One of the aspects of traveling Jen and I enjoy most is experiencing the local cuisine. We love eating in general, so when we arrived in the pasta capital of the world (Jen being a vegetarian – which pretty much makes me a vegetarian), we were ecstatic and eager to try as much as we could get our lips on.
In addition to good food, we appreciate when restaurants have a story or offer a unique ambiance for our meal. While in Rome, we found a very special eatery. It might have been the most amazing place I’ve ever eaten at and not because the food was to die for, though it was very good. What made this restaurant so great was it’s history.
Da Pancrazio is located in a building constructed on top of the ruins of the Theater of Pompey, where it is believed that Julius Caesar was murdered by politicians in the Roman Senate, including Marcus Brutus and Gaius Cassius, on the 15th of March, 44 BC. Contrary to popular belief, he was not stabbed in the Senatorial chambers, but just outside the theater in an area of Rome that was only just uncovered a few years ago (the city won’t officially excavate the ruins of the actual theater because the buildings now sitting on top of them have used the original foundation and supports for the structures still standing and in use today)
Julius Caesar avoided the Senate chamber on the ides of every month prior to his assassination (up to a year) because his wife Calpurnia had disturbing dreams that made her fearful of her husband’s safety. Unfortunately, this precaution didn’t prove to be enough as the would-be king was stabbed over 23 times. It has been said that 60 men participated in the death of Caesar, though not all brandished steel in the physical act of violence that killed him.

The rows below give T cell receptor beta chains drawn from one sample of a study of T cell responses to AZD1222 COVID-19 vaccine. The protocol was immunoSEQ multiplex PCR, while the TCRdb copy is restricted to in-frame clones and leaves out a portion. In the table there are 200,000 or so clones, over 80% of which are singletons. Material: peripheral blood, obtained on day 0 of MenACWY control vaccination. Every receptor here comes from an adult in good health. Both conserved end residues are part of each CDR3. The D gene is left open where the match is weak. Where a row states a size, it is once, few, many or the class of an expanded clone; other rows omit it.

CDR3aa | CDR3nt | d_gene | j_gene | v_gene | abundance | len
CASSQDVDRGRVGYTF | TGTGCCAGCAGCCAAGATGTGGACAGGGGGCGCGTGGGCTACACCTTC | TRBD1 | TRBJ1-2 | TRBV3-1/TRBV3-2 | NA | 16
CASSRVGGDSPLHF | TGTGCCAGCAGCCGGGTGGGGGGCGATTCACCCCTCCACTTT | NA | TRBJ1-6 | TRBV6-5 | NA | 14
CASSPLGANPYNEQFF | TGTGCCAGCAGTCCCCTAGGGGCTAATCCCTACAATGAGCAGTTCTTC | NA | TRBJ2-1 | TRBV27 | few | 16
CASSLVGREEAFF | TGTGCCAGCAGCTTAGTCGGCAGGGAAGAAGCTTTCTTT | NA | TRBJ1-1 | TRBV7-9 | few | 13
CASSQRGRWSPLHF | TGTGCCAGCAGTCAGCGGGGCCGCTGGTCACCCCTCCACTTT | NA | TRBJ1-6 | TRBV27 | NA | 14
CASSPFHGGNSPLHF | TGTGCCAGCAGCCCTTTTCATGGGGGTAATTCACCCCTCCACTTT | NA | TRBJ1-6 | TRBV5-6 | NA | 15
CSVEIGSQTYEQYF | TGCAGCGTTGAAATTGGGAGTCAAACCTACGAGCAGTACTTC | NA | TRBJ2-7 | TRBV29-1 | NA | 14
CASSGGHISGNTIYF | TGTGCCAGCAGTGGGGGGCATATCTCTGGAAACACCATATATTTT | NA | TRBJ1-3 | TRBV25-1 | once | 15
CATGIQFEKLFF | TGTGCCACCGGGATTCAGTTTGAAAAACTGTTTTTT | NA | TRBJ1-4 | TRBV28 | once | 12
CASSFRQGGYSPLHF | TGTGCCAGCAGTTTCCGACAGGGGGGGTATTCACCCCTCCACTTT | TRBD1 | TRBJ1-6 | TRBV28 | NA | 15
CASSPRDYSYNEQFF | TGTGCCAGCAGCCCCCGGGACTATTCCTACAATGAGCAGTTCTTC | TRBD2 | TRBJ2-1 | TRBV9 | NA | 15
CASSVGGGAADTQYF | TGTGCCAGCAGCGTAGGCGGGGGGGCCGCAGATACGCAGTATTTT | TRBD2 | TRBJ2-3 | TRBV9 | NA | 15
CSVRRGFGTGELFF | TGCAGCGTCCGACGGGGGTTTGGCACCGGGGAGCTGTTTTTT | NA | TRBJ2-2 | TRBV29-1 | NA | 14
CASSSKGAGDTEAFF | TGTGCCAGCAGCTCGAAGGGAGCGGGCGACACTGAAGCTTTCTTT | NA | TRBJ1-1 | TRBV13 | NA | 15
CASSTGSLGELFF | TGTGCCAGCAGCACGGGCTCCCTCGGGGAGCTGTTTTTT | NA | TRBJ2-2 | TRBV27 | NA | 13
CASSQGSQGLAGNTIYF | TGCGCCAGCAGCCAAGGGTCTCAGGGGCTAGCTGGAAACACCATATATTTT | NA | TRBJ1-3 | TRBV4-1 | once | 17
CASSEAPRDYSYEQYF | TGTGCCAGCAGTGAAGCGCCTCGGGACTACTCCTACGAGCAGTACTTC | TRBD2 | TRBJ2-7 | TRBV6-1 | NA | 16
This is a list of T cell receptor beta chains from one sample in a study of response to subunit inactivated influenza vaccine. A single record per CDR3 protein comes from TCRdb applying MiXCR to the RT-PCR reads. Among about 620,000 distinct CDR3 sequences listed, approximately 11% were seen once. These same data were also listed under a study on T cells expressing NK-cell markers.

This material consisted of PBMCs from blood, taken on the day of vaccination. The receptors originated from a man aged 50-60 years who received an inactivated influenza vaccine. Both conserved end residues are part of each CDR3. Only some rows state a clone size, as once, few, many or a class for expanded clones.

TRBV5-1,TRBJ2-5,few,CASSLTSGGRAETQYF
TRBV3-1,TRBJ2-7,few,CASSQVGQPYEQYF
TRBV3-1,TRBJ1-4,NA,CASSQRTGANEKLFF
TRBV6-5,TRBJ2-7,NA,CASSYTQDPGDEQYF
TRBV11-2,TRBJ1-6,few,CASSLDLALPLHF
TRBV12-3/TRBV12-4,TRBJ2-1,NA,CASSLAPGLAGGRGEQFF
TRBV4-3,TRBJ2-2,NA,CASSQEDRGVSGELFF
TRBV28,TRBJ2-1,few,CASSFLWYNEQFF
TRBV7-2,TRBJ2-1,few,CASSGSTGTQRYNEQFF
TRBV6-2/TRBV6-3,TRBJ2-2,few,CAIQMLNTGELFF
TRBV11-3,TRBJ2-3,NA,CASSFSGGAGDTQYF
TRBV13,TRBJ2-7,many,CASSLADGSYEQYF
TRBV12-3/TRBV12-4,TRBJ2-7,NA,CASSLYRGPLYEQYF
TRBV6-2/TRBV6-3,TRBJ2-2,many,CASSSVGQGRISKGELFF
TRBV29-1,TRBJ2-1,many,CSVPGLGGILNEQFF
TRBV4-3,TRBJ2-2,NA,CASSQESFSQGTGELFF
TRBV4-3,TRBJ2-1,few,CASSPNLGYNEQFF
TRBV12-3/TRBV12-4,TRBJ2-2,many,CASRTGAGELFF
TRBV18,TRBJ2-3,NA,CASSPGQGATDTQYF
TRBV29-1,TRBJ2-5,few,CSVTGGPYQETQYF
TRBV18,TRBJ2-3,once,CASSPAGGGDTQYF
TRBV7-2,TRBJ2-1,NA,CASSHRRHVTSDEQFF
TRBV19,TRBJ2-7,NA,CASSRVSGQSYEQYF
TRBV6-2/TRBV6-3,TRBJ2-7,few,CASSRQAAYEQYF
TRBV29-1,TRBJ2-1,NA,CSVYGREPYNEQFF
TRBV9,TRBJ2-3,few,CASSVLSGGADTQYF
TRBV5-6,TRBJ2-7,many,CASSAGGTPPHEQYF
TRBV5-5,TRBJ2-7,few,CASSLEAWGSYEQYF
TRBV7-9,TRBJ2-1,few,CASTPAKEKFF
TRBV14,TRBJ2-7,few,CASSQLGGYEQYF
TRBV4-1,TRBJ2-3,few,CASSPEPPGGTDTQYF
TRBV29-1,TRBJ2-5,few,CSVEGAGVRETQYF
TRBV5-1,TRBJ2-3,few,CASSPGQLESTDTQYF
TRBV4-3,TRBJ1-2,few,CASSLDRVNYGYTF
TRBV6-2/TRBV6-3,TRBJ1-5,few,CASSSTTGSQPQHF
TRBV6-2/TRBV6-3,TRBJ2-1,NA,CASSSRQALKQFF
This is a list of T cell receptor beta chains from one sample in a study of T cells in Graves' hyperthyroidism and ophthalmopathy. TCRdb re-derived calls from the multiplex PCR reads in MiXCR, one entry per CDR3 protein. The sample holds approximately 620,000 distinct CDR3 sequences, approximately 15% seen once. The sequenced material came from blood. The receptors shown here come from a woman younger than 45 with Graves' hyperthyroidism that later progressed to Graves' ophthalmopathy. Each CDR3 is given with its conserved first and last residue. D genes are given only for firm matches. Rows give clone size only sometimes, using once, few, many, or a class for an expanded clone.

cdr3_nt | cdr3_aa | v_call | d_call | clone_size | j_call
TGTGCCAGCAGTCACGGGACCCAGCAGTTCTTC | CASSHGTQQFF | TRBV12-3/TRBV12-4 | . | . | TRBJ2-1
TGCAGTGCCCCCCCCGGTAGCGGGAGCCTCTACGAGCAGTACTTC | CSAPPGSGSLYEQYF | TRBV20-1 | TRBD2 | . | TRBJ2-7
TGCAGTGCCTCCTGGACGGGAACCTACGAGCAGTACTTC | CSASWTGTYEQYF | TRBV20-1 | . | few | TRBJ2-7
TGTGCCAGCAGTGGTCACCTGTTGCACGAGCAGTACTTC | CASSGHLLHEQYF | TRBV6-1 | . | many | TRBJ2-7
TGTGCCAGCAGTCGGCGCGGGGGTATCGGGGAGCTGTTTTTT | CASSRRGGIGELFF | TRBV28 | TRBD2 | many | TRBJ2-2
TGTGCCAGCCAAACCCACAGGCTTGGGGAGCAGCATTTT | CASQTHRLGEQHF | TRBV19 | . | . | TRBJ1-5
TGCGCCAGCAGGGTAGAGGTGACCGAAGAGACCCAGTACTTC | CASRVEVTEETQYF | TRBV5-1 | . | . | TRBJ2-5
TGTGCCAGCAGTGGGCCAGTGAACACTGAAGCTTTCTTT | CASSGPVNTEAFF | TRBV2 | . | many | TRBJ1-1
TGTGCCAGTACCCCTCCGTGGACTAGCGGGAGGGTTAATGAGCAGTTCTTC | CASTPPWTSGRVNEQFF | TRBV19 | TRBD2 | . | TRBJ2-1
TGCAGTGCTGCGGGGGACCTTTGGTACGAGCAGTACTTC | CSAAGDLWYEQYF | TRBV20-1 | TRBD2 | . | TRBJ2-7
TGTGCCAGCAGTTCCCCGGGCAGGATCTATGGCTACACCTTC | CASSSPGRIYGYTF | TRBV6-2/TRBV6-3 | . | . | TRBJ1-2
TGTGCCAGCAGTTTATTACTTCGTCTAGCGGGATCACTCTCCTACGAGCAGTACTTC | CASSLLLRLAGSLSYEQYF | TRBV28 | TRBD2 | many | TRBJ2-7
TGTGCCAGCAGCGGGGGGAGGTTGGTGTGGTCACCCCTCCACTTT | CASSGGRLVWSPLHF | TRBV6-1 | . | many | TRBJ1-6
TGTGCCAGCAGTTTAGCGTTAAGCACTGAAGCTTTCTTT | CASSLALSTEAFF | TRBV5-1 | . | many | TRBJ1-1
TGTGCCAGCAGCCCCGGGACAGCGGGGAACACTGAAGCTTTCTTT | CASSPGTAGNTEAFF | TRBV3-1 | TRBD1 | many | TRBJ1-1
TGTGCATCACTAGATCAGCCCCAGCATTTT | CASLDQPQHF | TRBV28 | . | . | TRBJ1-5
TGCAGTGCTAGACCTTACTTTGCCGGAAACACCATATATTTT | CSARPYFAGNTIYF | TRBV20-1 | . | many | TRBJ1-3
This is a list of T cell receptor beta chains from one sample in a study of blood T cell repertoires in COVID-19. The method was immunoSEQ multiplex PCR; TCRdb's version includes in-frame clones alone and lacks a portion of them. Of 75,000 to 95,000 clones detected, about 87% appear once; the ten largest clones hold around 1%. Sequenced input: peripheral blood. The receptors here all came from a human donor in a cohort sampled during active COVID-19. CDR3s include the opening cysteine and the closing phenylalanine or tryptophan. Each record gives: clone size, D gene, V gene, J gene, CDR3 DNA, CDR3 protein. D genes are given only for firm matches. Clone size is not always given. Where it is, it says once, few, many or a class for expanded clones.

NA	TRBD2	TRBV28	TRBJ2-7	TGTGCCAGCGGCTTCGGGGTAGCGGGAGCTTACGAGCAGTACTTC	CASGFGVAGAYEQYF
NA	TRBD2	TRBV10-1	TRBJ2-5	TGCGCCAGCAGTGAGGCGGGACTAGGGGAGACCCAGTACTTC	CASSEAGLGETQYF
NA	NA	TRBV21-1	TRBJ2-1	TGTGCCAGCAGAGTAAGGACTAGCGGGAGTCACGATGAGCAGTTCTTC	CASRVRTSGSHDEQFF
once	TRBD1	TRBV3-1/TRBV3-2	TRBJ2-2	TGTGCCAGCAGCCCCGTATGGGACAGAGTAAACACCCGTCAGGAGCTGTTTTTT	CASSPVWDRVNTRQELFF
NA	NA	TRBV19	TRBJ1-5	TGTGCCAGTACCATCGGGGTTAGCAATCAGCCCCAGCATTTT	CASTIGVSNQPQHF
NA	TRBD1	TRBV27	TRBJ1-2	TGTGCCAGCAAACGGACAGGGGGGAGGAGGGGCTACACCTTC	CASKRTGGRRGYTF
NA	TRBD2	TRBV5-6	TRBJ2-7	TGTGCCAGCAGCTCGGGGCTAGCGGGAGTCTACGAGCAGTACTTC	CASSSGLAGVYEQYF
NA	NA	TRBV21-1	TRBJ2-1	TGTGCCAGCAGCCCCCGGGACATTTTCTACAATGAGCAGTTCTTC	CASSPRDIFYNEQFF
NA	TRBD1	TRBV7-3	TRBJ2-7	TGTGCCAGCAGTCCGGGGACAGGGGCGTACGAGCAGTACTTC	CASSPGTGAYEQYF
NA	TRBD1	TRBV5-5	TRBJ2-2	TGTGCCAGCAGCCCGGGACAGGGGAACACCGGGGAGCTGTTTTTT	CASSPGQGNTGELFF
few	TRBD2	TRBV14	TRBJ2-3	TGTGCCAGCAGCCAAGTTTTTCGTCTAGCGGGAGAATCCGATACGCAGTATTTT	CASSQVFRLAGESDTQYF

There has also been some controversy over the discrepancy of Caesar’s final words. The best known version comes from the English playwright, William Shakespeare, but the phrase, “Et Tu, Brute?” has no basis in fact (it was merely a popular phrase during Elizabethan times). Many of the conspirators, who were present in Julius’ final moments reported that he said nothing. He simply fell to his death.
Whether or not he said anything had no effect on our enjoyment of the meal we ate in Da Pancrazio. I had the opportunity to meet the owner and discuss his family history as well as that of the restaurant. Apparently, the location (even before it was a restaurant) had been in his family for years. It was his grandfather who opened the first restaurant, and it was his father who excavated the basement to discover the storage chambers behind the stage of the theater, which were used for props and costumes (now, it’s filled with tables). The basement isn’t the exact location of the assassination, but it’s close enough for government work – and fun to think about!
If you are in Rome, I highly recommend making reservations at Da Pancrazio, as it promises to be one of the most unique dining experiences of your life.
Hasta La Proxima…